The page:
And here is what the result suggested:
People untrained in visual art see more than they realize when looking at abstract expressionist paintings. People may say that a child could have made a work by a recognized abstract expressionist, but when forced to choose between a work by a child and one by a master such as Rothko, they are drawn to the Rothko even when the work is falsely attributed to a child or nonhuman. People see the mind behind the art. (Yong, 2011)
Therefore, if someone thinks abstract painting is crap and can be done by anyone, or if someone takes abstract expressionism as the quick route to becoming an artist, the person is simply indulging him/herself with an audience that seriously lack integrity.
Now that we have broken the “even a child could paint this” myth hovering over the abstract painting world, we can truly look at what makes a magnificent piece of abstract art.
Remember: real abstract paintings are nothing easy to make.
The key here is to put an idea in a different appearance, yet still refer to the exact same core message that inspired the painting.
My expression might be a jargon. It might not give you the sense of what abstract art, especially abstract expressionism should be. But luckily, there are artists far more mature than I am who explained the essence of abstract painting much clearer.
According to Barnett Newman:
I hope that my painting has the impact of giving someone, as it did me, the feeling of his own totality, of his own separateness, of his own individuality.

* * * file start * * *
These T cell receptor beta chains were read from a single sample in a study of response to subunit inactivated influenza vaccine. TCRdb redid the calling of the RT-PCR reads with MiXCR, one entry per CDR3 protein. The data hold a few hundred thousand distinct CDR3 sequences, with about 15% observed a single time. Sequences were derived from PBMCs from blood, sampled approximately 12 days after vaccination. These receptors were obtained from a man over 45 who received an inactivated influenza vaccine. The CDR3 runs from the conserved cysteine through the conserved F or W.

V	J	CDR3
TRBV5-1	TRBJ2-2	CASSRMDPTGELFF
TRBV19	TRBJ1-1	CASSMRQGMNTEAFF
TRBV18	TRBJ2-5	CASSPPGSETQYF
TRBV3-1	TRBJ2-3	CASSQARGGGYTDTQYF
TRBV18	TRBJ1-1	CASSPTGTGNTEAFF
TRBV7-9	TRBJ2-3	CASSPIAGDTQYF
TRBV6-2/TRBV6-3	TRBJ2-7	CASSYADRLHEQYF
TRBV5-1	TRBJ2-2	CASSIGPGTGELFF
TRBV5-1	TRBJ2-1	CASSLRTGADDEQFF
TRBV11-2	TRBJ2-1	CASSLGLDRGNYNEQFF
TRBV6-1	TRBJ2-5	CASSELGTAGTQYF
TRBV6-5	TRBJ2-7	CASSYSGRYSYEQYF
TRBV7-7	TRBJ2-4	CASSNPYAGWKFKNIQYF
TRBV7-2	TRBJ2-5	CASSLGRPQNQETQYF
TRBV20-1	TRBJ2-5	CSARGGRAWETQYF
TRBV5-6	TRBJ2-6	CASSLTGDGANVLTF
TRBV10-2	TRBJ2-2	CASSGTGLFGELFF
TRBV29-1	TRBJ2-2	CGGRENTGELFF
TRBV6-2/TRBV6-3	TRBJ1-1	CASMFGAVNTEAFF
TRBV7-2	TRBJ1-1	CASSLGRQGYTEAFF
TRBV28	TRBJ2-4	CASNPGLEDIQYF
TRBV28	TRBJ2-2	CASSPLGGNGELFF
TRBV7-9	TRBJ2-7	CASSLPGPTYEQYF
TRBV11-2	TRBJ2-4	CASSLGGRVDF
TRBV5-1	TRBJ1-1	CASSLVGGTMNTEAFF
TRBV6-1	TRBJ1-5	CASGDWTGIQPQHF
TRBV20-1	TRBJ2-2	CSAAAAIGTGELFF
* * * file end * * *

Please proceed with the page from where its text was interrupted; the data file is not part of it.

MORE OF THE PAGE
Therefore, consider the process of creating an abstract painting both articulating your thoughts and perfecting yourself. Rome is not built in one day (yep, I know, it’s cliché, but it’s still true), and self-discovery and self-exploration could be (and should be) a life-long process. In contrary, a painting might only take tens of hours, or several days to finish.
If it takes us a lifetime to find our own individuality and integrity, naturally, the task on a painter’s shoulders is heavy.
The key here, is to understand what you, as an artist, truly want to express through the blending of color, the manipulation of texture, the addition of media… and how you, as an artist, could deliver that specific message without using anything specific, but only rely on strokes, tones and washes.
You don’t want to throw the message in the audience’s faces. You don’t want to lay some bold stroke on a blank canvas and give it a big name.
Rather, take the time to think sketch, and work your way through. A decent abstract painting is not a random decision, but layers of careful adjustment that all pointing towards one goal. Although this goal might not be clear to the audience at the first glance, the audience should still be able to sense the dedication and manipulation put in by the artist.
Robert Florczak. “Why is Modern Art so Bad?”. Pager U. 2014. Web.
Ed, Young. “A child couldn’t paint that — can people tell abstract art from a child’s or chimp’s work?”. Discover Magazine. 2011. Web.